£35m invested to make the UK’s iron and steel sectors carbon neutral.
The UK’s steel and iron sectors are up for an environmental facelift thanks to a £35m research network designed to make our iron and steel industries carbon-neutral by 2040, an initiative that’ll see Swansea, Sheffield and Warwick universities collaborating with steel makers on a seven-year programme called ‘Sustain’. It’s being supported with £10m investment from the Engineering and Physical Sciences Research Council, and the remainder of the money comes from steel companies, trade bodies, and Wales’ Higher Education Funding Council.
The programme will explore the way steel is made and look at re-processing and recycling waste. It’ll think about how to make better use of scrap and harvest new energy sources, look into smart steel processing and find new ways to capture, sequester and re-use carbon emissions. It could even mean a boost for jobs in the industry as more people are ultimately needed to bring about the desired’responsible, innovative and creative future’.
Britain has already promised to cut greenhouse gas emissions by at least 80% compared with 1990 levels, and players in the iron and steel landscape are expected to do their bit like everyone else. It matters when industry was responsible for almost a third of Welsh carbon emissions in 2016, around half from the massive Port Talbot plant alone. Emissions for Port Talbot fell by 11% in 2016 but total carbon emissions in Wales fell by a mere 19% between 1990 and 2015 compared with 38% for the UK as a whole.
As an industry we’re already well on the way to cleaner, smarter steel manufacture. This marks another big positive step.
Amazing 3D powder – Printed steel parts prove super-strong
3D print has hit the military, and it’s predicted to change the way soldiers get spare parts. In the near future it looks like 3D printers will be able to provide fast, reliable, ultra-strong steel alloy parts from a special powder, melted using a laser. And it could prove one of the biggest changes in the way the forces operate for decades, totally revolutionising logistics.
While quickly printed, reliable 3D metal parts are still a way off, researchers are already getting excited about an alloy originally developed by the American Air Force. The metal is called AF96 and it comes in powder form. Using Powder Bed Fusion tech, the 3D printer laser melts the powder according to a predefined pattern in layers, repeating the process until the part is fully printed. The resulting parts are extraordinarily strong.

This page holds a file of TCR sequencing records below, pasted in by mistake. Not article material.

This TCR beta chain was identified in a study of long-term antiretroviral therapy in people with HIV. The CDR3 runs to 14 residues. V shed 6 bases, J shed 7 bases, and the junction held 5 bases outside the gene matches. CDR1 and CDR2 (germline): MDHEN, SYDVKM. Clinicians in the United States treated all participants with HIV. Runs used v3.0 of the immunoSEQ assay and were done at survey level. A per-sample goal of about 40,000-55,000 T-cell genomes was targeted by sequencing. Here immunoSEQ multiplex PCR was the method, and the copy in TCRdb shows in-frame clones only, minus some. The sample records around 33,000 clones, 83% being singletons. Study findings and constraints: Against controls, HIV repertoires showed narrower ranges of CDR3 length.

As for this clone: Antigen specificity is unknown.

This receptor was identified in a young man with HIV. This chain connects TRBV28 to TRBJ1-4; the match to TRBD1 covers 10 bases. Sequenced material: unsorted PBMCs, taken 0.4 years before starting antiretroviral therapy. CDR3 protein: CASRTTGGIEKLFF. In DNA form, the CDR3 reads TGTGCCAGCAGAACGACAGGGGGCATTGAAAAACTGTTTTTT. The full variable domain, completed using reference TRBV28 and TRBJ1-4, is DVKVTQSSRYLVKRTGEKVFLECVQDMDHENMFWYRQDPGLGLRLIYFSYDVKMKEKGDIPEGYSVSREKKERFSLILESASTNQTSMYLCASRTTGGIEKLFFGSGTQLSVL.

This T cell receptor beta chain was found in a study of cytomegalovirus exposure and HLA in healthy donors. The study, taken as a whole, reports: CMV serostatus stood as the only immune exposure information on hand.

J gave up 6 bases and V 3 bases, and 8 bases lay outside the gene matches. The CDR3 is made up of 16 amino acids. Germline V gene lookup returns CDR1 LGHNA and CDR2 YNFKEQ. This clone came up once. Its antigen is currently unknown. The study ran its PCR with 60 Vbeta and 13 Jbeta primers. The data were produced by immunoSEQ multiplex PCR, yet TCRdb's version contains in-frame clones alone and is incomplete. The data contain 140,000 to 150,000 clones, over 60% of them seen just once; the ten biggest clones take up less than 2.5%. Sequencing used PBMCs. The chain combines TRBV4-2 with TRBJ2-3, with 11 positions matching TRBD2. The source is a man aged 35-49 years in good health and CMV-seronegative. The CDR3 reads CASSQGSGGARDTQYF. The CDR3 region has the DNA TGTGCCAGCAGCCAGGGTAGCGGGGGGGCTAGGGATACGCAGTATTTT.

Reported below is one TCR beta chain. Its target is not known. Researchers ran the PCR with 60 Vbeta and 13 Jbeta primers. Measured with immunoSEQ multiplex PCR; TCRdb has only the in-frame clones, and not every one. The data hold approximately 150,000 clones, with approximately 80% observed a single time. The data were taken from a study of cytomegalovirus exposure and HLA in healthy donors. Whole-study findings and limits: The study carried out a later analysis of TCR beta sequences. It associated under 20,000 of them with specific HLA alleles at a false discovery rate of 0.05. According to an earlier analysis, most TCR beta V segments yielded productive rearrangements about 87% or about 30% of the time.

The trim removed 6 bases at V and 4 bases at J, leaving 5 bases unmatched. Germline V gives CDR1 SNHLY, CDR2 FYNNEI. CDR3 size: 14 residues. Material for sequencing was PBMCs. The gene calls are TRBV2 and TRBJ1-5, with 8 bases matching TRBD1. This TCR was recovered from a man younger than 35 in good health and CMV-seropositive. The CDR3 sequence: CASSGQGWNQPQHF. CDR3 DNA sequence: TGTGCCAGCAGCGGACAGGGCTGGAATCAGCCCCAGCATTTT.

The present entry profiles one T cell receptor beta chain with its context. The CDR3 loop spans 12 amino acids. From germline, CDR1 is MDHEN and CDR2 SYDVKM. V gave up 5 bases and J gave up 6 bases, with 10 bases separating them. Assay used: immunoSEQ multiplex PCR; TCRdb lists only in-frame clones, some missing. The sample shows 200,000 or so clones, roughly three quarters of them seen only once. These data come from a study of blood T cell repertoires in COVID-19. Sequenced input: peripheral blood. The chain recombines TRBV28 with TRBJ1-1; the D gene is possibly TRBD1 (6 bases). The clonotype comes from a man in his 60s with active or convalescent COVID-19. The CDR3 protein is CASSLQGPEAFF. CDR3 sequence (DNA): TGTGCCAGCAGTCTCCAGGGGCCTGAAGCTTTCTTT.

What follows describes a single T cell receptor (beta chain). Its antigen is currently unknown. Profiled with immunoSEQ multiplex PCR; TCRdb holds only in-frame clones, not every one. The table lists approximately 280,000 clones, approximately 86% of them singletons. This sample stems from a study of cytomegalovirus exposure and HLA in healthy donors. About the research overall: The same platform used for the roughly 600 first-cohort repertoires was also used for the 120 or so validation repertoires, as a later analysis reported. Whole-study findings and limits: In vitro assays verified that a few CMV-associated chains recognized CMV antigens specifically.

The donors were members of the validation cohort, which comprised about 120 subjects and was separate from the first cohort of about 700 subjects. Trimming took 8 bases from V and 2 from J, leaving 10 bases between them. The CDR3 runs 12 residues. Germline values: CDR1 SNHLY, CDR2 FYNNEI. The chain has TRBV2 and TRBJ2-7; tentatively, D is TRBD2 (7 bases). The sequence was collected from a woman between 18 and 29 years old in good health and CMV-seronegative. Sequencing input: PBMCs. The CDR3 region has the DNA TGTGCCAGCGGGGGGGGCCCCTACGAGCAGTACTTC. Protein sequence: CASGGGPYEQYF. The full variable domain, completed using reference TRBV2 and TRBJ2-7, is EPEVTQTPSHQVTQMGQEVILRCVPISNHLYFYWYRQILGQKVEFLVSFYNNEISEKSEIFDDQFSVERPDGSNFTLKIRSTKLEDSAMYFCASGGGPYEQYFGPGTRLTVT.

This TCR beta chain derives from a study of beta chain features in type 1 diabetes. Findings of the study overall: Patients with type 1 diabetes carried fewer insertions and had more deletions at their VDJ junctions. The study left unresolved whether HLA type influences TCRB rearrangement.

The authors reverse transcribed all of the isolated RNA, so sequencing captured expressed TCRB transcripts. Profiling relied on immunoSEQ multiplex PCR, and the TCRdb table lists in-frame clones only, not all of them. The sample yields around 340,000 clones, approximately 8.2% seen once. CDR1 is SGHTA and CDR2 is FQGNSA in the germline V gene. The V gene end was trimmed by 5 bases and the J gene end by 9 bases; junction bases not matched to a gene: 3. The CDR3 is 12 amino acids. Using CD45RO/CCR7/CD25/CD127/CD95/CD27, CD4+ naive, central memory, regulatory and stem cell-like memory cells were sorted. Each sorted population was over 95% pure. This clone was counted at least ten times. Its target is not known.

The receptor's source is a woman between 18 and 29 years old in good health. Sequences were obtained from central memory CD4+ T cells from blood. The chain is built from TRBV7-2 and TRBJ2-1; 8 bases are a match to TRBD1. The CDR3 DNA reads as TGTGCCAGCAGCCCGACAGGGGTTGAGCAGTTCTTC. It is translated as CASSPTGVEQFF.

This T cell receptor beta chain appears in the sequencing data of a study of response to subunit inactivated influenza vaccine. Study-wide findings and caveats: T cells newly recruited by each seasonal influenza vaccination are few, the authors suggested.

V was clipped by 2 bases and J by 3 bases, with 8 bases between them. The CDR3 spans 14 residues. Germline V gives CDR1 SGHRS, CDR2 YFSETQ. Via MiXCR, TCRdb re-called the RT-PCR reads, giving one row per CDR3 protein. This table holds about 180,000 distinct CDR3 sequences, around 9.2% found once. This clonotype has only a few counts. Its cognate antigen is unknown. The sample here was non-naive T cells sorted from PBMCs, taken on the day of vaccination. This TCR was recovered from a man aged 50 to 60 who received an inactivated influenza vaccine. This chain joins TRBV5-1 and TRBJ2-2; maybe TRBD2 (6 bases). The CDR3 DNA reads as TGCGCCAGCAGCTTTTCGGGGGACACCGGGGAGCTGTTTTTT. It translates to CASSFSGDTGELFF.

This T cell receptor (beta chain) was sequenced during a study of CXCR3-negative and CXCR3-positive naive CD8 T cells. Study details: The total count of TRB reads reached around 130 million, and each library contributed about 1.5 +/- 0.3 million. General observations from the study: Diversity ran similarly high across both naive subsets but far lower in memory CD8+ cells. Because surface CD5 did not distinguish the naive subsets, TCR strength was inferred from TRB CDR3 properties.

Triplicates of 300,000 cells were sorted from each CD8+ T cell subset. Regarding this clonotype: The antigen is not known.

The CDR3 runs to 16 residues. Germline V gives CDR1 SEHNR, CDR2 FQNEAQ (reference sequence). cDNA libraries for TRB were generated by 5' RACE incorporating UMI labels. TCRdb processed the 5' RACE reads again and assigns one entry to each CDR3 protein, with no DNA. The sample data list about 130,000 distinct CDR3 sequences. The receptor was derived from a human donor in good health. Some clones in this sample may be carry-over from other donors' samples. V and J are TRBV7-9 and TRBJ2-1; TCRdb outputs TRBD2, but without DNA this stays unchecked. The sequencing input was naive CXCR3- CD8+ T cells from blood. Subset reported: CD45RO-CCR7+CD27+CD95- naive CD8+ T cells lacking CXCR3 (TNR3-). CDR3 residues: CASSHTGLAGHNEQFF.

Popular surgical device exposes patients to dangerous levels of aluminium
As stockists of aluminium supplies we’re fascinated to find out about the hospitals that are suddenly withdrawing a popular surgical device thanks to worries it could expose patients to dangerous levels of aluminium. The gadget’s called an enFlow, and it’s used to warm blood and other fluids to body temperature before they’re given to people during surgery. But tests revealed fluids passed through the device sometimes contained ‘hundreds of times’ the recommended limit of aluminium.
Both the Royal Manchester children’s hospital and Salford Royal have suspended the device over concerns that premature babies and young children could be at risk of neurological damage from such high levels of aluminium. Many British hospitals use the gadget, and it’s expected that more will follow suit and suspend it for now. The regulatory body, the Medicines and Healthcare Regulatory Agency, is investigating.
EnFlow is made in the USA and is used thousands of times a day in the UK. It has been approved for clinical use here and in the USA for more than 10 years. But when doctors at a hospital in Germany trialling the device noticed the element changing colour after a few hours of use, they became suspicious there was a chemical reaction going on. Concentrations of aluminium reached 7,000 micrograms per litre or so, literally hundreds of times more than the US’ safe limit of 25 micrograms per litre.
On the bright side it looks like only some fluids react with the element to release aluminium. A simple saline solution, for example, doesn’t have the same effect.
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